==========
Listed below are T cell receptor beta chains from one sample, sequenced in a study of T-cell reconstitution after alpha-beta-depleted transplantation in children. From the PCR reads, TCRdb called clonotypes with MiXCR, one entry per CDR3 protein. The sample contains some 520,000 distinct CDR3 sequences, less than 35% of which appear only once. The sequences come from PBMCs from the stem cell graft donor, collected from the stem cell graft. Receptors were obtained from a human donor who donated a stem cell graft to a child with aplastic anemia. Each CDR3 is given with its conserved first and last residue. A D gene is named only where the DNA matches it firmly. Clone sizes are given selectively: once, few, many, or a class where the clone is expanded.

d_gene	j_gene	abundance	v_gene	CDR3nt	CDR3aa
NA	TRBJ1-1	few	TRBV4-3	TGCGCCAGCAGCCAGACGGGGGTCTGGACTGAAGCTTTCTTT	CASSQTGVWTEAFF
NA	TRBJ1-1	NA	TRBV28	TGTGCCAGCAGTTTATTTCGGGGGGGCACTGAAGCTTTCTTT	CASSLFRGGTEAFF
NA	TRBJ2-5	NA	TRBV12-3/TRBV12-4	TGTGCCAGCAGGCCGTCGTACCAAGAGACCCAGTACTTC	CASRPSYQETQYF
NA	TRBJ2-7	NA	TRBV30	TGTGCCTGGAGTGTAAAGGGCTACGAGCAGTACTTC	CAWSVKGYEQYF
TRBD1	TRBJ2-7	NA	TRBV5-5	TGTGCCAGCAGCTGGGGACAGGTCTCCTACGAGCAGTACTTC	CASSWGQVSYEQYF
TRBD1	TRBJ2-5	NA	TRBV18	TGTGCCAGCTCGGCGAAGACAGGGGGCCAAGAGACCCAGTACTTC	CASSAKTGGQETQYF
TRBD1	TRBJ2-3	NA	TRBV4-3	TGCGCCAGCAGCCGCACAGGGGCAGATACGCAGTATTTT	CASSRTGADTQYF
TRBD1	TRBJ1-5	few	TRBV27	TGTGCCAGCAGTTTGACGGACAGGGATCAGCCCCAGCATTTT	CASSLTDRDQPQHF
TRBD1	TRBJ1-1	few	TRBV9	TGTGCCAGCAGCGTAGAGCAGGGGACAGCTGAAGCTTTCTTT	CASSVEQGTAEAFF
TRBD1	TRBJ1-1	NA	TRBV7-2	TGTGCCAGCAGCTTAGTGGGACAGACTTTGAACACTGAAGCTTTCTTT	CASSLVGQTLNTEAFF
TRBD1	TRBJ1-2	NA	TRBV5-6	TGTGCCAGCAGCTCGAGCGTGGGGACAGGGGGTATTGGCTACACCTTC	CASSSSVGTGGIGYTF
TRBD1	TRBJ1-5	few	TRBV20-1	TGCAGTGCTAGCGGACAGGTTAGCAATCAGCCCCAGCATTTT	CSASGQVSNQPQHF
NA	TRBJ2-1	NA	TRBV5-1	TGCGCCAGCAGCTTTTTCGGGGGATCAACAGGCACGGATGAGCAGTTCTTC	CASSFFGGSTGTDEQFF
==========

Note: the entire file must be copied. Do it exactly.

Listed below are T cell receptor beta chains from one sample, sequenced in a study of T-cell reconstitution after alpha-beta-depleted transplantation in children. From the PCR reads, TCRdb called clonotypes with MiXCR, one entry per CDR3 protein. The sample contains some 520,000 distinct CDR3 sequences, less than 35% of which appear only once. The sequences come from PBMCs from the stem cell graft donor, collected from the stem cell graft. Receptors were obtained from a human donor who donated a stem cell graft to a child with aplastic anemia. Each CDR3 is given with its conserved first and last residue. A D gene is named only where the DNA matches it firmly. Clone sizes are given selectively: once, few, many, or a class where the clone is expanded.

d_gene	j_gene	abundance	v_gene	CDR3nt	CDR3aa
NA	TRBJ1-1	few	TRBV4-3	TGCGCCAGCAGCCAGACGGGGGTCTGGACTGAAGCTTTCTTT	CASSQTGVWTEAFF
NA	TRBJ1-1	NA	TRBV28	TGTGCCAGCAGTTTATTTCGGGGGGGCACTGAAGCTTTCTTT	CASSLFRGGTEAFF
NA	TRBJ2-5	NA	TRBV12-3/TRBV12-4	TGTGCCAGCAGGCCGTCGTACCAAGAGACCCAGTACTTC	CASRPSYQETQYF
NA	TRBJ2-7	NA	TRBV30	TGTGCCTGGAGTGTAAAGGGCTACGAGCAGTACTTC	CAWSVKGYEQYF
TRBD1	TRBJ2-7	NA	TRBV5-5	TGTGCCAGCAGCTGGGGACAGGTCTCCTACGAGCAGTACTTC	CASSWGQVSYEQYF
TRBD1	TRBJ2-5	NA	TRBV18	TGTGCCAGCTCGGCGAAGACAGGGGGCCAAGAGACCCAGTACTTC	CASSAKTGGQETQYF
TRBD1	TRBJ2-3	NA	TRBV4-3	TGCGCCAGCAGCCGCACAGGGGCAGATACGCAGTATTTT	CASSRTGADTQYF
TRBD1	TRBJ1-5	few	TRBV27	TGTGCCAGCAGTTTGACGGACAGGGATCAGCCCCAGCATTTT	CASSLTDRDQPQHF
TRBD1	TRBJ1-1	few	TRBV9	TGTGCCAGCAGCGTAGAGCAGGGGACAGCTGAAGCTTTCTTT	CASSVEQGTAEAFF
TRBD1	TRBJ1-1	NA	TRBV7-2	TGTGCCAGCAGCTTAGTGGGACAGACTTTGAACACTGAAGCTTTCTTT	CASSLVGQTLNTEAFF
TRBD1	TRBJ1-2	NA	TRBV5-6	TGTGCCAGCAGCTCGAGCGTGGGGACAGGGGGTATTGGCTACACCTTC	CASSSSVGTGGIGYTF
TRBD1	TRBJ1-5	few	TRBV20-1	TGCAGTGCTAGCGGACAGGTTAGCAATCAGCCCCAGCATTTT	CSASGQVSNQPQHF
NA	TRBJ2-1	NA	TRBV5-1	TGCGCCAGCAGCTTTTTCGGGGGATCAACAGGCACGGATGAGCAGTTCTTC	CASSFFGGSTGTDEQFF